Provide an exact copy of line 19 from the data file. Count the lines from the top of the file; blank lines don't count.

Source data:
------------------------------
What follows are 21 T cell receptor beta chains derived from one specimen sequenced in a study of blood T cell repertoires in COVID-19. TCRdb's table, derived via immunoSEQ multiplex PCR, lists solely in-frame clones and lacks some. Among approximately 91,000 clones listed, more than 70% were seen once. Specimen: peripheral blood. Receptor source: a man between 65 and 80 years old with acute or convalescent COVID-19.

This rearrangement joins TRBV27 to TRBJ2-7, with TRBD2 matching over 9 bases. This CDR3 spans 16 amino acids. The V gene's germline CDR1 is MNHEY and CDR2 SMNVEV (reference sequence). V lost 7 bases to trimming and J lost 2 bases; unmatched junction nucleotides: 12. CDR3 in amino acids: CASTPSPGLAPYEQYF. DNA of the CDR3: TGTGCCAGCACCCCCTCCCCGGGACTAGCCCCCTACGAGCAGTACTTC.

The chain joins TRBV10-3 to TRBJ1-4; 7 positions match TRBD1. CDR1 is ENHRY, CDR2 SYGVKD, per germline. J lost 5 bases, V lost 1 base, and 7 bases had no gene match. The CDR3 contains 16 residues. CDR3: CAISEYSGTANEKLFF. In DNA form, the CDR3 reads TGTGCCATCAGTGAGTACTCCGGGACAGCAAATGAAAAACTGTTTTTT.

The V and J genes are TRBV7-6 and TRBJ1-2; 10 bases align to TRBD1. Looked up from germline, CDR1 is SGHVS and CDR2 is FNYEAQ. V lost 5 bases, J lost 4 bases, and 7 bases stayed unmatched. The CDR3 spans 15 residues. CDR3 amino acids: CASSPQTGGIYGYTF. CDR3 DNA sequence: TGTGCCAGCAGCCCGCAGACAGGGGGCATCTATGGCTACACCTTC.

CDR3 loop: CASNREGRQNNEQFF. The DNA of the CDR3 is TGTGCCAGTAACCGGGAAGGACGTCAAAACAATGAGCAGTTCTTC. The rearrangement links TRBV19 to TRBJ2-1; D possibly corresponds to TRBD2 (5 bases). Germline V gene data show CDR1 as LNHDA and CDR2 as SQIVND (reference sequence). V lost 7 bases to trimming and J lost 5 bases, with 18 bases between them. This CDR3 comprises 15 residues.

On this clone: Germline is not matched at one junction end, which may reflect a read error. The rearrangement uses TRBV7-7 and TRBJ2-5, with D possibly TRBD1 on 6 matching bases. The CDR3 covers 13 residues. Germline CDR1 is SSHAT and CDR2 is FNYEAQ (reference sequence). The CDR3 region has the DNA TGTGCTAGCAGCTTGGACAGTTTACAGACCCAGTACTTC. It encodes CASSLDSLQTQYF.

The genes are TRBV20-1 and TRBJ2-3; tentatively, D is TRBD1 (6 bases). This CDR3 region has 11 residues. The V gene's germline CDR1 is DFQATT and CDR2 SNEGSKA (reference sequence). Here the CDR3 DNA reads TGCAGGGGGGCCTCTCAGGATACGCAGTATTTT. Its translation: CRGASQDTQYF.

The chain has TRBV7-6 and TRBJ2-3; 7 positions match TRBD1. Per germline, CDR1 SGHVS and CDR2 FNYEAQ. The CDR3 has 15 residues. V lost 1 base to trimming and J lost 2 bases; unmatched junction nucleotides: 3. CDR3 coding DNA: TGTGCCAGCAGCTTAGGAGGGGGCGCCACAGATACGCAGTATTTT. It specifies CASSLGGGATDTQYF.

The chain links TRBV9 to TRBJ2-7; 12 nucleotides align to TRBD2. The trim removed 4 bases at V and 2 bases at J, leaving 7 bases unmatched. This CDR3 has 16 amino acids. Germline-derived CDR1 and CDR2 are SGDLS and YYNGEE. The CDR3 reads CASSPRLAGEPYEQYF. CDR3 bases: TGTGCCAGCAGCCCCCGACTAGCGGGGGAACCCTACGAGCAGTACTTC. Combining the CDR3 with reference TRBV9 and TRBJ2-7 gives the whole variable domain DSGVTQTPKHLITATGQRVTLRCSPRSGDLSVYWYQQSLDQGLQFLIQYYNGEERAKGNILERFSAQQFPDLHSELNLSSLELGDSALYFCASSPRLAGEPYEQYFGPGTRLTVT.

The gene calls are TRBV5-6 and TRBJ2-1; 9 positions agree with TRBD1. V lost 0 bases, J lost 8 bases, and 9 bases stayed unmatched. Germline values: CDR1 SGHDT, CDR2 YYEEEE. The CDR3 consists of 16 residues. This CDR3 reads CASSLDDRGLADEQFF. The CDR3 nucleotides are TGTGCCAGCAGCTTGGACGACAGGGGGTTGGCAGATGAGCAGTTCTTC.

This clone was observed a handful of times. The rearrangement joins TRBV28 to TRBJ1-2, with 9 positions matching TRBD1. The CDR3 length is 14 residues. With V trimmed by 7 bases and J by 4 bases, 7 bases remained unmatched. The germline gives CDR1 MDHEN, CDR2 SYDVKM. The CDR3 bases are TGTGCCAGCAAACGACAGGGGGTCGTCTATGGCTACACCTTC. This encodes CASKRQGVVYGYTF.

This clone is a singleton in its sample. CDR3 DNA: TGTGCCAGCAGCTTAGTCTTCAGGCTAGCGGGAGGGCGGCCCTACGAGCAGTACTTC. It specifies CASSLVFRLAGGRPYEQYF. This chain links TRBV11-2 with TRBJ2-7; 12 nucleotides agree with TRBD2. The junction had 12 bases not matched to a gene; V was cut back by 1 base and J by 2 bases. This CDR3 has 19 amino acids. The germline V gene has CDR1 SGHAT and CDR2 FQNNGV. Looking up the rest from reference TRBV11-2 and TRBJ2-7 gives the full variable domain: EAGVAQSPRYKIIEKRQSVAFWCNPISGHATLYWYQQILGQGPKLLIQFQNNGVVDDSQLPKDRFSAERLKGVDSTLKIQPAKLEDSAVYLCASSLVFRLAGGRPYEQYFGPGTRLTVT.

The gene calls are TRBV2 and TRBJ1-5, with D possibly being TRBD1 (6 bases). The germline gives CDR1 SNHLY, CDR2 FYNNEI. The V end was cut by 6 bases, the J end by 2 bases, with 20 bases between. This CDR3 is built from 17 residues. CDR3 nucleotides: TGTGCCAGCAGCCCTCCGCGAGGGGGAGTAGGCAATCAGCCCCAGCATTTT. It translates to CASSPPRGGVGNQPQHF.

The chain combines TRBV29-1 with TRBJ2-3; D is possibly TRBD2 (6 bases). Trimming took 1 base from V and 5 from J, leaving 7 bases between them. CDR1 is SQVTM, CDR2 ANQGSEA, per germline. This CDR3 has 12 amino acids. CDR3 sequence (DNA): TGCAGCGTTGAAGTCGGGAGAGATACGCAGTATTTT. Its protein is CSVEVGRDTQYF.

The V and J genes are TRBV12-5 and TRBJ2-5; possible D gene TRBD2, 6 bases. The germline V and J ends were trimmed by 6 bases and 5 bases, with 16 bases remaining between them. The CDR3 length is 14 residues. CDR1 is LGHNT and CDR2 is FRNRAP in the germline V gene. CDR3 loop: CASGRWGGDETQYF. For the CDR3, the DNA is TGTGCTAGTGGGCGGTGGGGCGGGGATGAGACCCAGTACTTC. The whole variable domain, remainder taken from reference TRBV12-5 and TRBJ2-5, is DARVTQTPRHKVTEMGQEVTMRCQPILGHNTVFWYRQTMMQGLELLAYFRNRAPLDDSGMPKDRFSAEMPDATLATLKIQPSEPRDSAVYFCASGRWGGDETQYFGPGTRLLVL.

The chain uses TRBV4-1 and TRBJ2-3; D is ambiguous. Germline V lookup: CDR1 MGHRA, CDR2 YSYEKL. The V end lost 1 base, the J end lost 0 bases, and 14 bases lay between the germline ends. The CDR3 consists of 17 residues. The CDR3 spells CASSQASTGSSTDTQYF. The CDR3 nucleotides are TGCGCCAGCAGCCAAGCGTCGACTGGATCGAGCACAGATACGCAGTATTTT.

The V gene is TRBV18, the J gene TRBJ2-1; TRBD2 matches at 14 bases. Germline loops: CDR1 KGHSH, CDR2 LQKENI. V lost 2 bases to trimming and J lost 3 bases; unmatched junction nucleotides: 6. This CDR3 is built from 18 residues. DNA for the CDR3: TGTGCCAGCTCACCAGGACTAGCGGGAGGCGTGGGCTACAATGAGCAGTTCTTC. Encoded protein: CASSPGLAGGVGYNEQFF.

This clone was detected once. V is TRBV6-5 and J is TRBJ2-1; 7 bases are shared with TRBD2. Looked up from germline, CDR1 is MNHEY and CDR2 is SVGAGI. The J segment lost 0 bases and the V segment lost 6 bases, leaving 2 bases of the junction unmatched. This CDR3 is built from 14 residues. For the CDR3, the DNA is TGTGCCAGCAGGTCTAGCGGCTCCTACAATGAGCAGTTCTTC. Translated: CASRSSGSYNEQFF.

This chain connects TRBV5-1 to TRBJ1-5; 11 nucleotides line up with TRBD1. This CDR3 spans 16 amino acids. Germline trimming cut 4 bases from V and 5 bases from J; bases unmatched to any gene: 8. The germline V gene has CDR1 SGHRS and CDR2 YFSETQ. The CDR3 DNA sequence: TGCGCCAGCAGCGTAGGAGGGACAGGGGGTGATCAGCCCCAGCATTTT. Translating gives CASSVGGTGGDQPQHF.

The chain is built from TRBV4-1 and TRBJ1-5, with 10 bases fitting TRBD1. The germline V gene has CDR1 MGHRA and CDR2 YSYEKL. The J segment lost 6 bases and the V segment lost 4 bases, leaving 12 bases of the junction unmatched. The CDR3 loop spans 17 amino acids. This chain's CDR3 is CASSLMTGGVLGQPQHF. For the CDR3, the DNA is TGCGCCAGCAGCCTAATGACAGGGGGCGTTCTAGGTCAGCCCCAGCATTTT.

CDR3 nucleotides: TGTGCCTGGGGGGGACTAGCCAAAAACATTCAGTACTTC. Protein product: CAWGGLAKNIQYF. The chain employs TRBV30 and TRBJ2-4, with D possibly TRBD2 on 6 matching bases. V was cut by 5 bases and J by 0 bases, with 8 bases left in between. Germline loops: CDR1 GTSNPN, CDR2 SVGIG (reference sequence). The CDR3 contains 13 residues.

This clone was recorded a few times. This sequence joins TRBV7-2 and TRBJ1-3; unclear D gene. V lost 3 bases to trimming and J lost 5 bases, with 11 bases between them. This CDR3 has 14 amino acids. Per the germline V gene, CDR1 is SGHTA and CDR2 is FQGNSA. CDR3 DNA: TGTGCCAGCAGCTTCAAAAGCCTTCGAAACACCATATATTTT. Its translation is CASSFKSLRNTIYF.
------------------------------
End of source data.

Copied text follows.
This chain connects TRBV5-1 to TRBJ1-5; 11 nucleotides line up with TRBD1. This CDR3 spans 16 amino acids. Germline trimming cut 4 bases from V and 5 bases from J; bases unmatched to any gene: 8. The germline V gene has CDR1 SGHRS and CDR2 YFSETQ. The CDR3 DNA sequence: TGCGCCAGCAGCGTAGGAGGGACAGGGGGTGATCAGCCCCAGCATTTT. Translating gives CASSVGGTGGDQPQHF.